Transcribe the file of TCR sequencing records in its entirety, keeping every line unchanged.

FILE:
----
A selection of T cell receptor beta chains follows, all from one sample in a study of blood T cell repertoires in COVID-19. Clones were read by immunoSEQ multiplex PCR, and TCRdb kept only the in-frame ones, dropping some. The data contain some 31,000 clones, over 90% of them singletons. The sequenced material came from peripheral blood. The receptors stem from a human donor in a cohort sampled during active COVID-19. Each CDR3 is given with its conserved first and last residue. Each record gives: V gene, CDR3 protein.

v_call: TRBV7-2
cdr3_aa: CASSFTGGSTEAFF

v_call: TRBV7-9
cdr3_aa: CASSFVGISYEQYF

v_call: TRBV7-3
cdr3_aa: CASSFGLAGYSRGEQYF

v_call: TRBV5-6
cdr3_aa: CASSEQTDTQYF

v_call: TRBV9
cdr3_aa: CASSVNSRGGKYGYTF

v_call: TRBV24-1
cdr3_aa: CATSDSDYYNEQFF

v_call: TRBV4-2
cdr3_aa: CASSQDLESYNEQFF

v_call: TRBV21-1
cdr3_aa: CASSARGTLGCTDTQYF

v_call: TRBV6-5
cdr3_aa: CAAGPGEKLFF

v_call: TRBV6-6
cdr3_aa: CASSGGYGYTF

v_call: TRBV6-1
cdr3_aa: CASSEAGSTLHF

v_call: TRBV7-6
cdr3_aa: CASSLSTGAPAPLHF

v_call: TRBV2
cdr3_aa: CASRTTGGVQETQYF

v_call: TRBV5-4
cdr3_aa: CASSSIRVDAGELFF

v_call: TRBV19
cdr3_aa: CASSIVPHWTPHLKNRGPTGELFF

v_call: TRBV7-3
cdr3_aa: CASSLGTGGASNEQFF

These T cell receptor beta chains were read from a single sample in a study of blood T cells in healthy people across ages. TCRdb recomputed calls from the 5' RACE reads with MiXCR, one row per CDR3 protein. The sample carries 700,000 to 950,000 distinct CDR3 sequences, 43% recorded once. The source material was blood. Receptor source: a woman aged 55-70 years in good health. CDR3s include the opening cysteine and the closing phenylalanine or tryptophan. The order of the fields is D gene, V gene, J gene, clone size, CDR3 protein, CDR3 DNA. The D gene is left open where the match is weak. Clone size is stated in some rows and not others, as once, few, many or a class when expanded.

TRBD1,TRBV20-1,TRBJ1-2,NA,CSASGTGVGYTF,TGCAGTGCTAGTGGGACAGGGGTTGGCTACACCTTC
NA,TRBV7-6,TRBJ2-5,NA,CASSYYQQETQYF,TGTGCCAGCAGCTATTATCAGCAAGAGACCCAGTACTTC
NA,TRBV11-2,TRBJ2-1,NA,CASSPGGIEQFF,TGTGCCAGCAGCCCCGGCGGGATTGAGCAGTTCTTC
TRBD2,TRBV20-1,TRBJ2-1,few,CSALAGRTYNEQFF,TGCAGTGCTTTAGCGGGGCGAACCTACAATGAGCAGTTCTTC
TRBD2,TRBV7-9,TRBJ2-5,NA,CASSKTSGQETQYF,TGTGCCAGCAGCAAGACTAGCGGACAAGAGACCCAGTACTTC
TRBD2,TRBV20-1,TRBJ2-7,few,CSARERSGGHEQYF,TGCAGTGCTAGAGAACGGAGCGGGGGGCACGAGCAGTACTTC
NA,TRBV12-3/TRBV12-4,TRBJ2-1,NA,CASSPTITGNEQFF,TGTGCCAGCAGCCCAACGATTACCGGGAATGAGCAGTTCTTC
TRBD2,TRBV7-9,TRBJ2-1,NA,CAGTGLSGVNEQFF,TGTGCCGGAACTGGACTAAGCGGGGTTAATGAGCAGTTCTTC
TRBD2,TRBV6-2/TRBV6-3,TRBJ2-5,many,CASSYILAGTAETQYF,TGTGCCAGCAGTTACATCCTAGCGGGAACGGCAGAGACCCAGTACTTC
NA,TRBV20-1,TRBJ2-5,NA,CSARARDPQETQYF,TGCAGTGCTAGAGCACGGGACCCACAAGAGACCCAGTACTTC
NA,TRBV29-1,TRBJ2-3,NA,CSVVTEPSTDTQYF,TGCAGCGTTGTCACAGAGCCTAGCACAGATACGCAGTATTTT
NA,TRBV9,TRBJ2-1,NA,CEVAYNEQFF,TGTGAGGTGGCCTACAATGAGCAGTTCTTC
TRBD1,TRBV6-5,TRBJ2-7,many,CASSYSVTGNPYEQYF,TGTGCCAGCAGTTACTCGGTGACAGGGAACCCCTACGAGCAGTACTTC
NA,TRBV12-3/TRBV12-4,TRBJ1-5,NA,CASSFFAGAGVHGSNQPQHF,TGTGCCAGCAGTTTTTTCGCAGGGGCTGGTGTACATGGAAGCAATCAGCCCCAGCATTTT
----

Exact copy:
A selection of T cell receptor beta chains follows, all from one sample in a study of blood T cell repertoires in COVID-19. Clones were read by immunoSEQ multiplex PCR, and TCRdb kept only the in-frame ones, dropping some. The data contain some 31,000 clones, over 90% of them singletons. The sequenced material came from peripheral blood. The receptors stem from a human donor in a cohort sampled during active COVID-19. Each CDR3 is given with its conserved first and last residue. Each record gives: V gene, CDR3 protein.

v_call: TRBV7-2
cdr3_aa: CASSFTGGSTEAFF

v_call: TRBV7-9
cdr3_aa: CASSFVGISYEQYF

v_call: TRBV7-3
cdr3_aa: CASSFGLAGYSRGEQYF

v_call: TRBV5-6
cdr3_aa: CASSEQTDTQYF

v_call: TRBV9
cdr3_aa: CASSVNSRGGKYGYTF

v_call: TRBV24-1
cdr3_aa: CATSDSDYYNEQFF

v_call: TRBV4-2
cdr3_aa: CASSQDLESYNEQFF

v_call: TRBV21-1
cdr3_aa: CASSARGTLGCTDTQYF

v_call: TRBV6-5
cdr3_aa: CAAGPGEKLFF

v_call: TRBV6-6
cdr3_aa: CASSGGYGYTF

v_call: TRBV6-1
cdr3_aa: CASSEAGSTLHF

v_call: TRBV7-6
cdr3_aa: CASSLSTGAPAPLHF

v_call: TRBV2
cdr3_aa: CASRTTGGVQETQYF

v_call: TRBV5-4
cdr3_aa: CASSSIRVDAGELFF

v_call: TRBV19
cdr3_aa: CASSIVPHWTPHLKNRGPTGELFF

v_call: TRBV7-3
cdr3_aa: CASSLGTGGASNEQFF

These T cell receptor beta chains were read from a single sample in a study of blood T cells in healthy people across ages. TCRdb recomputed calls from the 5' RACE reads with MiXCR, one row per CDR3 protein. The sample carries 700,000 to 950,000 distinct CDR3 sequences, 43% recorded once. The source material was blood. Receptor source: a woman aged 55-70 years in good health. CDR3s include the opening cysteine and the closing phenylalanine or tryptophan. The order of the fields is D gene, V gene, J gene, clone size, CDR3 protein, CDR3 DNA. The D gene is left open where the match is weak. Clone size is stated in some rows and not others, as once, few, many or a class when expanded.

TRBD1,TRBV20-1,TRBJ1-2,NA,CSASGTGVGYTF,TGCAGTGCTAGTGGGACAGGGGTTGGCTACACCTTC
NA,TRBV7-6,TRBJ2-5,NA,CASSYYQQETQYF,TGTGCCAGCAGCTATTATCAGCAAGAGACCCAGTACTTC
NA,TRBV11-2,TRBJ2-1,NA,CASSPGGIEQFF,TGTGCCAGCAGCCCCGGCGGGATTGAGCAGTTCTTC
TRBD2,TRBV20-1,TRBJ2-1,few,CSALAGRTYNEQFF,TGCAGTGCTTTAGCGGGGCGAACCTACAATGAGCAGTTCTTC
TRBD2,TRBV7-9,TRBJ2-5,NA,CASSKTSGQETQYF,TGTGCCAGCAGCAAGACTAGCGGACAAGAGACCCAGTACTTC
TRBD2,TRBV20-1,TRBJ2-7,few,CSARERSGGHEQYF,TGCAGTGCTAGAGAACGGAGCGGGGGGCACGAGCAGTACTTC
NA,TRBV12-3/TRBV12-4,TRBJ2-1,NA,CASSPTITGNEQFF,TGTGCCAGCAGCCCAACGATTACCGGGAATGAGCAGTTCTTC
TRBD2,TRBV7-9,TRBJ2-1,NA,CAGTGLSGVNEQFF,TGTGCCGGAACTGGACTAAGCGGGGTTAATGAGCAGTTCTTC
TRBD2,TRBV6-2/TRBV6-3,TRBJ2-5,many,CASSYILAGTAETQYF,TGTGCCAGCAGTTACATCCTAGCGGGAACGGCAGAGACCCAGTACTTC
NA,TRBV20-1,TRBJ2-5,NA,CSARARDPQETQYF,TGCAGTGCTAGAGCACGGGACCCACAAGAGACCCAGTACTTC
NA,TRBV29-1,TRBJ2-3,NA,CSVVTEPSTDTQYF,TGCAGCGTTGTCACAGAGCCTAGCACAGATACGCAGTATTTT
NA,TRBV9,TRBJ2-1,NA,CEVAYNEQFF,TGTGAGGTGGCCTACAATGAGCAGTTCTTC
TRBD1,TRBV6-5,TRBJ2-7,many,CASSYSVTGNPYEQYF,TGTGCCAGCAGTTACTCGGTGACAGGGAACCCCTACGAGCAGTACTTC
NA,TRBV12-3/TRBV12-4,TRBJ1-5,NA,CASSFFAGAGVHGSNQPQHF,TGTGCCAGCAGTTTTTTCGCAGGGGCTGGTGTACATGGAAGCAATCAGCCCCAGCATTTT